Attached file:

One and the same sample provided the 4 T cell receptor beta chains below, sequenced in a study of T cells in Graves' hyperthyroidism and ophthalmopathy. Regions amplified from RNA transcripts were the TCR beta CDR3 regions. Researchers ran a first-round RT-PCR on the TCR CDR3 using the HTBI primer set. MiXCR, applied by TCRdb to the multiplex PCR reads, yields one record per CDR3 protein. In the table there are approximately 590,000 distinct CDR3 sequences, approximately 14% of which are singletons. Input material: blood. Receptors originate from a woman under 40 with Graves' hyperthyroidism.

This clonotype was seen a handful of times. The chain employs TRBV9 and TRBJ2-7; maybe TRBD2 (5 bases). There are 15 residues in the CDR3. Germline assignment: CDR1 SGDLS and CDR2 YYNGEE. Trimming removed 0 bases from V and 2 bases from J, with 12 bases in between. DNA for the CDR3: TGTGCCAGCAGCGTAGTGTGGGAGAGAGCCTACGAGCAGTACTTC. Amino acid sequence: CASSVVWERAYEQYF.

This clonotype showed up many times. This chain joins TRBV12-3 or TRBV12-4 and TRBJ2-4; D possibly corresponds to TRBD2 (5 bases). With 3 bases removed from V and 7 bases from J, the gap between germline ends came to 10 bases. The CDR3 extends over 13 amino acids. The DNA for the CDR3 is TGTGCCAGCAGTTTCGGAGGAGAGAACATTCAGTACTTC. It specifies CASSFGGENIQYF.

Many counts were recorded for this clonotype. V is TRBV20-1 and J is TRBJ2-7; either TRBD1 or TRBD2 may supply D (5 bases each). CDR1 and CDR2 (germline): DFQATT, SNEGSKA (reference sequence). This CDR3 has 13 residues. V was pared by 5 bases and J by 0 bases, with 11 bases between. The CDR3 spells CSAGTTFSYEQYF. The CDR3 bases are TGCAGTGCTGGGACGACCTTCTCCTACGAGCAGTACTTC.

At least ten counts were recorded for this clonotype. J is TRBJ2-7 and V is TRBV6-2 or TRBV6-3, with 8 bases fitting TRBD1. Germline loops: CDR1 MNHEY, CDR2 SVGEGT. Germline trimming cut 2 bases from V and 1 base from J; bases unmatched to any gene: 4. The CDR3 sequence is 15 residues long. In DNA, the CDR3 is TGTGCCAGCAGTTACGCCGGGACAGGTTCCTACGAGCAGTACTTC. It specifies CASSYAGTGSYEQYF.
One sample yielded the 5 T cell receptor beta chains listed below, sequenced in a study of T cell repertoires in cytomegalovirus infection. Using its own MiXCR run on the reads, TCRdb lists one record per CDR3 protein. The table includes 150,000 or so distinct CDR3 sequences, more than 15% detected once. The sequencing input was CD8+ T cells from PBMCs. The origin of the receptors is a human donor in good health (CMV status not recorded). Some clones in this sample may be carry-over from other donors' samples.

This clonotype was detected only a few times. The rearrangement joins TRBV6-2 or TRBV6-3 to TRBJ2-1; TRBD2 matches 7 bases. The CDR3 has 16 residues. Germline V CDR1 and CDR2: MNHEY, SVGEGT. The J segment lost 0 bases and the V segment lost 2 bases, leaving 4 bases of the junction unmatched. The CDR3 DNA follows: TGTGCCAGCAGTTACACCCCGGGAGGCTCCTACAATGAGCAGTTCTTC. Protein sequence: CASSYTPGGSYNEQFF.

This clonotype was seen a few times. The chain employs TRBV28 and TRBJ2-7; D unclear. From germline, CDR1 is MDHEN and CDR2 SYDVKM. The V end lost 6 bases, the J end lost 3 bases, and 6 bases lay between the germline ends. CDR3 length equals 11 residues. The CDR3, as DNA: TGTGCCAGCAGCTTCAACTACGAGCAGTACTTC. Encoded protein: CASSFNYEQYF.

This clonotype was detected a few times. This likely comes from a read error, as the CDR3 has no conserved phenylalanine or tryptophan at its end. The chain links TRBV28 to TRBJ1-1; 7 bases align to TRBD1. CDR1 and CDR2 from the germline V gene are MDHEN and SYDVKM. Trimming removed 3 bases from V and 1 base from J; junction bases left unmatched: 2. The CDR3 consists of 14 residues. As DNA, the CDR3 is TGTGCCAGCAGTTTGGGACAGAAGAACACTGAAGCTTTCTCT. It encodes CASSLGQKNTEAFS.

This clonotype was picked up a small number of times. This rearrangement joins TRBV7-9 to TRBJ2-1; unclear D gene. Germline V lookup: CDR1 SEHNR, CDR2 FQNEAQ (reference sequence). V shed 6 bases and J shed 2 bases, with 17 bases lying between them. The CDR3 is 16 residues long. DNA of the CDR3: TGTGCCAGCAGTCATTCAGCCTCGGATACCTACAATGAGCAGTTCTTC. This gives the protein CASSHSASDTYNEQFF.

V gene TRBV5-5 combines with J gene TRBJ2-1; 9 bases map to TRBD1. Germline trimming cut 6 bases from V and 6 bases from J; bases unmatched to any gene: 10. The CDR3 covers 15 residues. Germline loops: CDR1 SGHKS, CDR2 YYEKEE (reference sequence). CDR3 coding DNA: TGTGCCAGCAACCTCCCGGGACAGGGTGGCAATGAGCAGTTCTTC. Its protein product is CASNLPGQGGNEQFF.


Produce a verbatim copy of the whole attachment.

One and the same sample provided the 4 T cell receptor beta chains below, sequenced in a study of T cells in Graves' hyperthyroidism and ophthalmopathy. Regions amplified from RNA transcripts were the TCR beta CDR3 regions. Researchers ran a first-round RT-PCR on the TCR CDR3 using the HTBI primer set. MiXCR, applied by TCRdb to the multiplex PCR reads, yields one record per CDR3 protein. In the table there are approximately 590,000 distinct CDR3 sequences, approximately 14% of which are singletons. Input material: blood. Receptors originate from a woman under 40 with Graves' hyperthyroidism.

This clonotype was seen a handful of times. The chain employs TRBV9 and TRBJ2-7; maybe TRBD2 (5 bases). There are 15 residues in the CDR3. Germline assignment: CDR1 SGDLS and CDR2 YYNGEE. Trimming removed 0 bases from V and 2 bases from J, with 12 bases in between. DNA for the CDR3: TGTGCCAGCAGCGTAGTGTGGGAGAGAGCCTACGAGCAGTACTTC. Amino acid sequence: CASSVVWERAYEQYF.

This clonotype showed up many times. This chain joins TRBV12-3 or TRBV12-4 and TRBJ2-4; D possibly corresponds to TRBD2 (5 bases). With 3 bases removed from V and 7 bases from J, the gap between germline ends came to 10 bases. The CDR3 extends over 13 amino acids. The DNA for the CDR3 is TGTGCCAGCAGTTTCGGAGGAGAGAACATTCAGTACTTC. It specifies CASSFGGENIQYF.

Many counts were recorded for this clonotype. V is TRBV20-1 and J is TRBJ2-7; either TRBD1 or TRBD2 may supply D (5 bases each). CDR1 and CDR2 (germline): DFQATT, SNEGSKA (reference sequence). This CDR3 has 13 residues. V was pared by 5 bases and J by 0 bases, with 11 bases between. The CDR3 spells CSAGTTFSYEQYF. The CDR3 bases are TGCAGTGCTGGGACGACCTTCTCCTACGAGCAGTACTTC.

At least ten counts were recorded for this clonotype. J is TRBJ2-7 and V is TRBV6-2 or TRBV6-3, with 8 bases fitting TRBD1. Germline loops: CDR1 MNHEY, CDR2 SVGEGT. Germline trimming cut 2 bases from V and 1 base from J; bases unmatched to any gene: 4. The CDR3 sequence is 15 residues long. In DNA, the CDR3 is TGTGCCAGCAGTTACGCCGGGACAGGTTCCTACGAGCAGTACTTC. It specifies CASSYAGTGSYEQYF.
One sample yielded the 5 T cell receptor beta chains listed below, sequenced in a study of T cell repertoires in cytomegalovirus infection. Using its own MiXCR run on the reads, TCRdb lists one record per CDR3 protein. The table includes 150,000 or so distinct CDR3 sequences, more than 15% detected once. The sequencing input was CD8+ T cells from PBMCs. The origin of the receptors is a human donor in good health (CMV status not recorded). Some clones in this sample may be carry-over from other donors' samples.

This clonotype was detected only a few times. The rearrangement joins TRBV6-2 or TRBV6-3 to TRBJ2-1; TRBD2 matches 7 bases. The CDR3 has 16 residues. Germline V CDR1 and CDR2: MNHEY, SVGEGT. The J segment lost 0 bases and the V segment lost 2 bases, leaving 4 bases of the junction unmatched. The CDR3 DNA follows: TGTGCCAGCAGTTACACCCCGGGAGGCTCCTACAATGAGCAGTTCTTC. Protein sequence: CASSYTPGGSYNEQFF.

This clonotype was seen a few times. The chain employs TRBV28 and TRBJ2-7; D unclear. From germline, CDR1 is MDHEN and CDR2 SYDVKM. The V end lost 6 bases, the J end lost 3 bases, and 6 bases lay between the germline ends. CDR3 length equals 11 residues. The CDR3, as DNA: TGTGCCAGCAGCTTCAACTACGAGCAGTACTTC. Encoded protein: CASSFNYEQYF.

This clonotype was detected a few times. This likely comes from a read error, as the CDR3 has no conserved phenylalanine or tryptophan at its end. The chain links TRBV28 to TRBJ1-1; 7 bases align to TRBD1. CDR1 and CDR2 from the germline V gene are MDHEN and SYDVKM. Trimming removed 3 bases from V and 1 base from J; junction bases left unmatched: 2. The CDR3 consists of 14 residues. As DNA, the CDR3 is TGTGCCAGCAGTTTGGGACAGAAGAACACTGAAGCTTTCTCT. It encodes CASSLGQKNTEAFS.

This clonotype was picked up a small number of times. This rearrangement joins TRBV7-9 to TRBJ2-1; unclear D gene. Germline V lookup: CDR1 SEHNR, CDR2 FQNEAQ (reference sequence). V shed 6 bases and J shed 2 bases, with 17 bases lying between them. The CDR3 is 16 residues long. DNA of the CDR3: TGTGCCAGCAGTCATTCAGCCTCGGATACCTACAATGAGCAGTTCTTC. This gives the protein CASSHSASDTYNEQFF.

V gene TRBV5-5 combines with J gene TRBJ2-1; 9 bases map to TRBD1. Germline trimming cut 6 bases from V and 6 bases from J; bases unmatched to any gene: 10. The CDR3 covers 15 residues. Germline loops: CDR1 SGHKS, CDR2 YYEKEE (reference sequence). CDR3 coding DNA: TGTGCCAGCAACCTCCCGGGACAGGGTGGCAATGAGCAGTTCTTC. Its protein product is CASNLPGQGGNEQFF.